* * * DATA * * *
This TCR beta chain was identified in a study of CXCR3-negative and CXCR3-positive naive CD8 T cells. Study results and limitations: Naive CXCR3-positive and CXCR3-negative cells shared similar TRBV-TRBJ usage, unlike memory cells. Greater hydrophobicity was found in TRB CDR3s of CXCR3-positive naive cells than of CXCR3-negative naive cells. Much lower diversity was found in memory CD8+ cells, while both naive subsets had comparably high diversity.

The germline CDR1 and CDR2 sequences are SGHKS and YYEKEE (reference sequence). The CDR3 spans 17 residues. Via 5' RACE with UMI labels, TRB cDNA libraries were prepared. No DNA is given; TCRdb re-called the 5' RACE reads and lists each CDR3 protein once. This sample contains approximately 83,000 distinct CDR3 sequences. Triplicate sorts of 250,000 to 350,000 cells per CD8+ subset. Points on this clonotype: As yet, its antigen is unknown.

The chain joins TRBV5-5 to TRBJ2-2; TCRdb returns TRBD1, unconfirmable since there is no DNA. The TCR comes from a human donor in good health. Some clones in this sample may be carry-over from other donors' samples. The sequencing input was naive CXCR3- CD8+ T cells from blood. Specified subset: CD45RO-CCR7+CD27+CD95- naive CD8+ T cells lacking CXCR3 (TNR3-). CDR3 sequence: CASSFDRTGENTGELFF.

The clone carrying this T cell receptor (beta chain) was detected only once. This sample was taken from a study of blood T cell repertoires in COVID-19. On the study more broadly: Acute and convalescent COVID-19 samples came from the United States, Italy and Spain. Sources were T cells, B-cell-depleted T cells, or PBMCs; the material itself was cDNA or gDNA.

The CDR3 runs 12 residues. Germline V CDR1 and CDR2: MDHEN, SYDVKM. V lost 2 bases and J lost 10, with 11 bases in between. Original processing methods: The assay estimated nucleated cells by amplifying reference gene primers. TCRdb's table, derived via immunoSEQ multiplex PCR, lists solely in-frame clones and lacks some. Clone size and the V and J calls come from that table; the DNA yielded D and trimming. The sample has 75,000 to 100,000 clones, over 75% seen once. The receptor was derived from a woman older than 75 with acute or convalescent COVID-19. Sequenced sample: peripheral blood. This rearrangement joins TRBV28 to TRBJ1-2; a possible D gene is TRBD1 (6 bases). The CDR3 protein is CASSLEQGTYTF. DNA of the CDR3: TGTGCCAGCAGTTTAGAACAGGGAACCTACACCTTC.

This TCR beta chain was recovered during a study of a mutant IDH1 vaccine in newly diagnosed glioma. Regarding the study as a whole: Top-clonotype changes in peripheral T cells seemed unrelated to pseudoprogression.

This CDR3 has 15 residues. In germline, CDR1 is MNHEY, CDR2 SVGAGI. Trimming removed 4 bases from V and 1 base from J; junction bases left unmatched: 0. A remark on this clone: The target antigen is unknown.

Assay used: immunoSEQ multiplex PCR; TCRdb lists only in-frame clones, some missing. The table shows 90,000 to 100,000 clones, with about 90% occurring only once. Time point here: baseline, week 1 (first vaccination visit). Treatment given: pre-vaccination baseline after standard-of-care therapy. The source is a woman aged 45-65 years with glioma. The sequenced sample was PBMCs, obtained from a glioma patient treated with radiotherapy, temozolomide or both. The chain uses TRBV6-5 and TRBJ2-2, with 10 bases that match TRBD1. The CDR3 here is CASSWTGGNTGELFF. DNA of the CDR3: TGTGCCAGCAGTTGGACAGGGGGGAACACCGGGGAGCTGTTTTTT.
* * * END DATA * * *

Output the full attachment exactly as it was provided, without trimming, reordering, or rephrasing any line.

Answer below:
This TCR beta chain was identified in a study of CXCR3-negative and CXCR3-positive naive CD8 T cells. Study results and limitations: Naive CXCR3-positive and CXCR3-negative cells shared similar TRBV-TRBJ usage, unlike memory cells. Greater hydrophobicity was found in TRB CDR3s of CXCR3-positive naive cells than of CXCR3-negative naive cells. Much lower diversity was found in memory CD8+ cells, while both naive subsets had comparably high diversity.

The germline CDR1 and CDR2 sequences are SGHKS and YYEKEE (reference sequence). The CDR3 spans 17 residues. Via 5' RACE with UMI labels, TRB cDNA libraries were prepared. No DNA is given; TCRdb re-called the 5' RACE reads and lists each CDR3 protein once. This sample contains approximately 83,000 distinct CDR3 sequences. Triplicate sorts of 250,000 to 350,000 cells per CD8+ subset. Points on this clonotype: As yet, its antigen is unknown.

The chain joins TRBV5-5 to TRBJ2-2; TCRdb returns TRBD1, unconfirmable since there is no DNA. The TCR comes from a human donor in good health. Some clones in this sample may be carry-over from other donors' samples. The sequencing input was naive CXCR3- CD8+ T cells from blood. Specified subset: CD45RO-CCR7+CD27+CD95- naive CD8+ T cells lacking CXCR3 (TNR3-). CDR3 sequence: CASSFDRTGENTGELFF.

The clone carrying this T cell receptor (beta chain) was detected only once. This sample was taken from a study of blood T cell repertoires in COVID-19. On the study more broadly: Acute and convalescent COVID-19 samples came from the United States, Italy and Spain. Sources were T cells, B-cell-depleted T cells, or PBMCs; the material itself was cDNA or gDNA.

The CDR3 runs 12 residues. Germline V CDR1 and CDR2: MDHEN, SYDVKM. V lost 2 bases and J lost 10, with 11 bases in between. Original processing methods: The assay estimated nucleated cells by amplifying reference gene primers. TCRdb's table, derived via immunoSEQ multiplex PCR, lists solely in-frame clones and lacks some. Clone size and the V and J calls come from that table; the DNA yielded D and trimming. The sample has 75,000 to 100,000 clones, over 75% seen once. The receptor was derived from a woman older than 75 with acute or convalescent COVID-19. Sequenced sample: peripheral blood. This rearrangement joins TRBV28 to TRBJ1-2; a possible D gene is TRBD1 (6 bases). The CDR3 protein is CASSLEQGTYTF. DNA of the CDR3: TGTGCCAGCAGTTTAGAACAGGGAACCTACACCTTC.

This TCR beta chain was recovered during a study of a mutant IDH1 vaccine in newly diagnosed glioma. Regarding the study as a whole: Top-clonotype changes in peripheral T cells seemed unrelated to pseudoprogression.

This CDR3 has 15 residues. In germline, CDR1 is MNHEY, CDR2 SVGAGI. Trimming removed 4 bases from V and 1 base from J; junction bases left unmatched: 0. A remark on this clone: The target antigen is unknown.

Assay used: immunoSEQ multiplex PCR; TCRdb lists only in-frame clones, some missing. The table shows 90,000 to 100,000 clones, with about 90% occurring only once. Time point here: baseline, week 1 (first vaccination visit). Treatment given: pre-vaccination baseline after standard-of-care therapy. The source is a woman aged 45-65 years with glioma. The sequenced sample was PBMCs, obtained from a glioma patient treated with radiotherapy, temozolomide or both. The chain uses TRBV6-5 and TRBJ2-2, with 10 bases that match TRBD1. The CDR3 here is CASSWTGGNTGELFF. DNA of the CDR3: TGTGCCAGCAGTTGGACAGGGGGGAACACCGGGGAGCTGTTTTTT.